Blog Archives

Writing to event log and ULS in Sharepoint 2010

No logging means no visibility

Logging is a prime and most basic feature that any software need to have, and there are many ways to implement logging. In this post, I will illustrate a way to implement logging to windows application event log and/or the ULS when developing custom sharepoint 2010 solutions.

The assumption here is that the solution will be deployed as a farm solution.

A log entry can have various attributes or properties, but most likely we would want to use the following attributes:

  1. Source
  2. Severity
  3. Correlation ID
  4. Message

When writing to the application event log, it is advisable to create the event sources beforehand. Identify your event sources that you want to use and create these sources, one way is to use the script in this post.

Typically I would advise against logging to the application event log on production systems, for sharepoint solutions, use the ULS, but alas, reading ULS every time things goes wrong can be time consuming, yeah we have great tools like the ULS viewer, but it is still not as easy to read as the event viewer. Therefore, I typically write my logs to the application event log on my DEV machine.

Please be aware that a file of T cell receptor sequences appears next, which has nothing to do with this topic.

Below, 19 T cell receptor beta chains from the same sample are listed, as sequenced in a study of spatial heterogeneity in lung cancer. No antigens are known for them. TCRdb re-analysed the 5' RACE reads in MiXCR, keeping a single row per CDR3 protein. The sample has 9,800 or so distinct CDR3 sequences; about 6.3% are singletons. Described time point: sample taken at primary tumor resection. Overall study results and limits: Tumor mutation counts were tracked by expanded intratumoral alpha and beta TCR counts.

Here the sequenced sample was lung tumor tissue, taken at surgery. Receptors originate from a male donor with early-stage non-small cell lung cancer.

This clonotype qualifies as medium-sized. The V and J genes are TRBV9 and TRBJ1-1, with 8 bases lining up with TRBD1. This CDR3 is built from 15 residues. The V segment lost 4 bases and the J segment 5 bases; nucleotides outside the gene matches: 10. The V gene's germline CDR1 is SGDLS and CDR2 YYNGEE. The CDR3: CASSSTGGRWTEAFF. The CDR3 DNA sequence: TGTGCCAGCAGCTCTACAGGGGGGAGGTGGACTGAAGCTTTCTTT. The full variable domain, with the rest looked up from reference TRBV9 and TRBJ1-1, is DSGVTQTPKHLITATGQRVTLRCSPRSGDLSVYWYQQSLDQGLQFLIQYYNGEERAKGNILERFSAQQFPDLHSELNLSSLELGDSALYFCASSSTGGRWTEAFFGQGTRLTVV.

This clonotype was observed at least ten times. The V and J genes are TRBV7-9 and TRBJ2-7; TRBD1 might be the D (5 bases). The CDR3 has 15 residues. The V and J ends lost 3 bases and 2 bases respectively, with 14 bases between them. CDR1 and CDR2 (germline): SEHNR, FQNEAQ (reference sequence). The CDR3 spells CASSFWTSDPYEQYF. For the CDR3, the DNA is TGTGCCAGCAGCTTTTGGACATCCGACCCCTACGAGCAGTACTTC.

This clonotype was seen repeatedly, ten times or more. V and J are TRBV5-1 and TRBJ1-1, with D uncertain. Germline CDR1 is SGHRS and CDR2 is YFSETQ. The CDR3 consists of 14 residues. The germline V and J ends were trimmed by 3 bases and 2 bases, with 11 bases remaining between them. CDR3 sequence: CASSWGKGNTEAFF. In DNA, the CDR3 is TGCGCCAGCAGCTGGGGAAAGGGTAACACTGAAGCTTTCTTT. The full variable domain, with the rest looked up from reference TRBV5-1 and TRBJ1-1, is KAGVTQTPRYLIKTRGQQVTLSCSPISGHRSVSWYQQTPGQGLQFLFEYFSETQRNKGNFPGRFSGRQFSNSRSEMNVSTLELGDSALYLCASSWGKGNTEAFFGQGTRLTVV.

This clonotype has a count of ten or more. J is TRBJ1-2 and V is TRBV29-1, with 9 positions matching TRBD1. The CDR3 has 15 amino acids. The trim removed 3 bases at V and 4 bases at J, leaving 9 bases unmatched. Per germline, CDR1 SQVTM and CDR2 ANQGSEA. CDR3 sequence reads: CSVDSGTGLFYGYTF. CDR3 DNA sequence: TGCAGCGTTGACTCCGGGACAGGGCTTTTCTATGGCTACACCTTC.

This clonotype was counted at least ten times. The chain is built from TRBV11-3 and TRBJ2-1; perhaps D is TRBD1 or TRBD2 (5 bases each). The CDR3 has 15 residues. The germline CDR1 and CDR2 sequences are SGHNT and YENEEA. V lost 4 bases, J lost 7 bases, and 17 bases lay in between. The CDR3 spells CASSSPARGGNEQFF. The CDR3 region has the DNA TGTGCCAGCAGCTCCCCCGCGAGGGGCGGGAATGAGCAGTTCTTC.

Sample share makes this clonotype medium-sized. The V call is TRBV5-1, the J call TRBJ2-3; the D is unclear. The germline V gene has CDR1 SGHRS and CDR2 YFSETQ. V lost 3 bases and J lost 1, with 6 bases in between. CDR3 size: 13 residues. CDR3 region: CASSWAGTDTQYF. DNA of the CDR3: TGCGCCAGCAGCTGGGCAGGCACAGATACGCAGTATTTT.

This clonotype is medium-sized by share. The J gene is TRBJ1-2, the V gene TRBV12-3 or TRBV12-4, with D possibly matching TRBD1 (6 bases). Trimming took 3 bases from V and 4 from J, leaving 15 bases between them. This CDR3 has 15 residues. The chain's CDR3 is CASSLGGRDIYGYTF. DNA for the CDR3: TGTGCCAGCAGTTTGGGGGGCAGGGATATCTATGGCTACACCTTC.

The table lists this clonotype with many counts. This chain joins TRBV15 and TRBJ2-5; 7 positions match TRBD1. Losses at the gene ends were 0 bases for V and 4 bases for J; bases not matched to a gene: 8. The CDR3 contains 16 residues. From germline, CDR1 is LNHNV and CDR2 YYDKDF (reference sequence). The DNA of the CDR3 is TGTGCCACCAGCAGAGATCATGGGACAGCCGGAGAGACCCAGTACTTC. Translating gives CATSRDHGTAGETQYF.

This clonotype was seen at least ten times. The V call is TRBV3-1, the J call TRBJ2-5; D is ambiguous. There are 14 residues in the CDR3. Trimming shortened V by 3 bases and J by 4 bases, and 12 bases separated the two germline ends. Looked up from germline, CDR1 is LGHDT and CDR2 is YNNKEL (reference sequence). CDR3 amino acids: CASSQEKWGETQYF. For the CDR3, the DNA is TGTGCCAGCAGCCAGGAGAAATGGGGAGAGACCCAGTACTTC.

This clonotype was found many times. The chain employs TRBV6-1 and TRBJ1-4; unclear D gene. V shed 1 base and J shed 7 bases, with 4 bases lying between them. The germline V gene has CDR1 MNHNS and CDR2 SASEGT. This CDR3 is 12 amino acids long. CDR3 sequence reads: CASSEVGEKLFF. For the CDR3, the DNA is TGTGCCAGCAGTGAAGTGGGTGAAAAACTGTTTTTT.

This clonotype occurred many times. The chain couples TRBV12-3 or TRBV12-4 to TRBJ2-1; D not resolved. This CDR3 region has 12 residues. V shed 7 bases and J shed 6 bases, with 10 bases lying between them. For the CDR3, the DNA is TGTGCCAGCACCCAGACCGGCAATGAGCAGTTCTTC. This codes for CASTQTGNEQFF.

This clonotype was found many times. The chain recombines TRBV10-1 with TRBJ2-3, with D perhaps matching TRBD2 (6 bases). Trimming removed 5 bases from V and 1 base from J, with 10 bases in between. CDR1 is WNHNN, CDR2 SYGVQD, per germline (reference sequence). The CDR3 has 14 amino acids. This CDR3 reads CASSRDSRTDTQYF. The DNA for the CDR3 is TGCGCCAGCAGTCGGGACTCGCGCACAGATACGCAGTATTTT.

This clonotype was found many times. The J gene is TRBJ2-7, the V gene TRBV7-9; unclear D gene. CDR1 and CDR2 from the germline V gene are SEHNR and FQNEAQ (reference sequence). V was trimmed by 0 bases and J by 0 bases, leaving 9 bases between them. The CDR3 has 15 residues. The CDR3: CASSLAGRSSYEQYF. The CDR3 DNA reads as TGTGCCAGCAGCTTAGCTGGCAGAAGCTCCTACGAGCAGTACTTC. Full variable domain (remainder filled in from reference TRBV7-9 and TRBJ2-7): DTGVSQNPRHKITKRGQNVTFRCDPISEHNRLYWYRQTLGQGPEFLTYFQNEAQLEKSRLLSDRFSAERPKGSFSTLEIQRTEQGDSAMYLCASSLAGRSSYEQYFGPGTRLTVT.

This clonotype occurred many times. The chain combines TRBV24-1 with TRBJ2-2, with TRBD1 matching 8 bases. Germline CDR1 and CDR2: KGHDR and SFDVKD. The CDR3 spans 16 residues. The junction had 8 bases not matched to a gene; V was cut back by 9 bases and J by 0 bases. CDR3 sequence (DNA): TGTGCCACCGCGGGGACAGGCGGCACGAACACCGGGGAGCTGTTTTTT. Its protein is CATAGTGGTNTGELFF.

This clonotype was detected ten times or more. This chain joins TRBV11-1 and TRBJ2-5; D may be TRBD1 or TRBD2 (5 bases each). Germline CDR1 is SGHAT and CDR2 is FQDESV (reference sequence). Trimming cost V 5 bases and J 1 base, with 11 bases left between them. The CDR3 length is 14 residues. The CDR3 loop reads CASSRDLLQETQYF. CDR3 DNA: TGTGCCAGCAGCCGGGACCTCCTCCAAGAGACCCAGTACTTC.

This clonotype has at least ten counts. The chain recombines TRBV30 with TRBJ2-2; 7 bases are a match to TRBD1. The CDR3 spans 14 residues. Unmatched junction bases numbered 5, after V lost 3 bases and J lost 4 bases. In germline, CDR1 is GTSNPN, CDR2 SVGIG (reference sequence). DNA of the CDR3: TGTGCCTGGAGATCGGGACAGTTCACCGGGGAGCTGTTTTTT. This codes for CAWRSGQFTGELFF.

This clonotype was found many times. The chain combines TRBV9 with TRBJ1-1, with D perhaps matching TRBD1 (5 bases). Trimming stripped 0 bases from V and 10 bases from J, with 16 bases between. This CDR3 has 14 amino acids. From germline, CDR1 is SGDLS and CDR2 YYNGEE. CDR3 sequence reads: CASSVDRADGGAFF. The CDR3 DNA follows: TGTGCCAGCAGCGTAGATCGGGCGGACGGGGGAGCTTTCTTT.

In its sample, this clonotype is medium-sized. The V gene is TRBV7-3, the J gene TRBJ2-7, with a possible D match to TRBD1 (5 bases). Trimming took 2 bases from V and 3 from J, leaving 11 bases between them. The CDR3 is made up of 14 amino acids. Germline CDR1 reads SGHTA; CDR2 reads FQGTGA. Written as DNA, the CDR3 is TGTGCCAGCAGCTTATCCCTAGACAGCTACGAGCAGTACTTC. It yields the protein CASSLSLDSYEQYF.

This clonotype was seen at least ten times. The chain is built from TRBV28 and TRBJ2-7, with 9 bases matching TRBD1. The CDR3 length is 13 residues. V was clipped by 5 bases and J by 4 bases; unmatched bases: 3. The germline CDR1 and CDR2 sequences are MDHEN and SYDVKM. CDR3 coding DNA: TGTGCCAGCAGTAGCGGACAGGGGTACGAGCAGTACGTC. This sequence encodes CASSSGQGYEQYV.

For this, I need a switch that enables me to direct all my log entries to the application event log, the ULS, or both (or other sources). Astute .NET developers would probably think of Enterprise Library when it comes to this scenario. Yes EntLib is collection of great components, but if all we want is a simple logger that writes to two sources, we might as well write common logic and be done in 30 minutes or less rather than trying to bake in and configure EntLib, think about the web.config changes you have to do with EntLib.

For me, my switch is simply a couple of constants in a static class:

namespace Department.Solution.Common
{
    public static class Constants
    {
        public static class AppSettings
        {
            public const bool LOG_TRACE = true;
            public const bool LOG_EVENTLOG = true;
        }
    }
}

We should also ideally put our event sources in constants:

namespace Department.Solution.Common
{
    public static class Constants
    {
        public static class LogSource
        {
            public const string LOGSRC_COMMON = "ProductXYZ Common";
            public const string LOGSRC_WEBPART = "ProductXYZ WebParts";
        }
    }
}

Then I have these methods in my common logger class to write to event log and/or the ULS depending on those flags:

private static void WriteToTrace(Guid correlationGuid, string source, string message, EventLogEntryType entry)
{
    if (!Constants.AppSettings.LOG_TRACE) return;
    var diagSvc = SPDiagnosticsService.Local;
    var traceSeverity = TraceSeverity.Unexpected;
    var evtSeverity = EventSeverity.Error;

    switch (entry)
    {
        case EventLogEntryType.Information:
        case EventLogEntryType.FailureAudit:
        case EventLogEntryType.SuccessAudit:
            traceSeverity = TraceSeverity.Verbose;
            evtSeverity = EventSeverity.Information;
            break;
        case EventLogEntryType.Warning: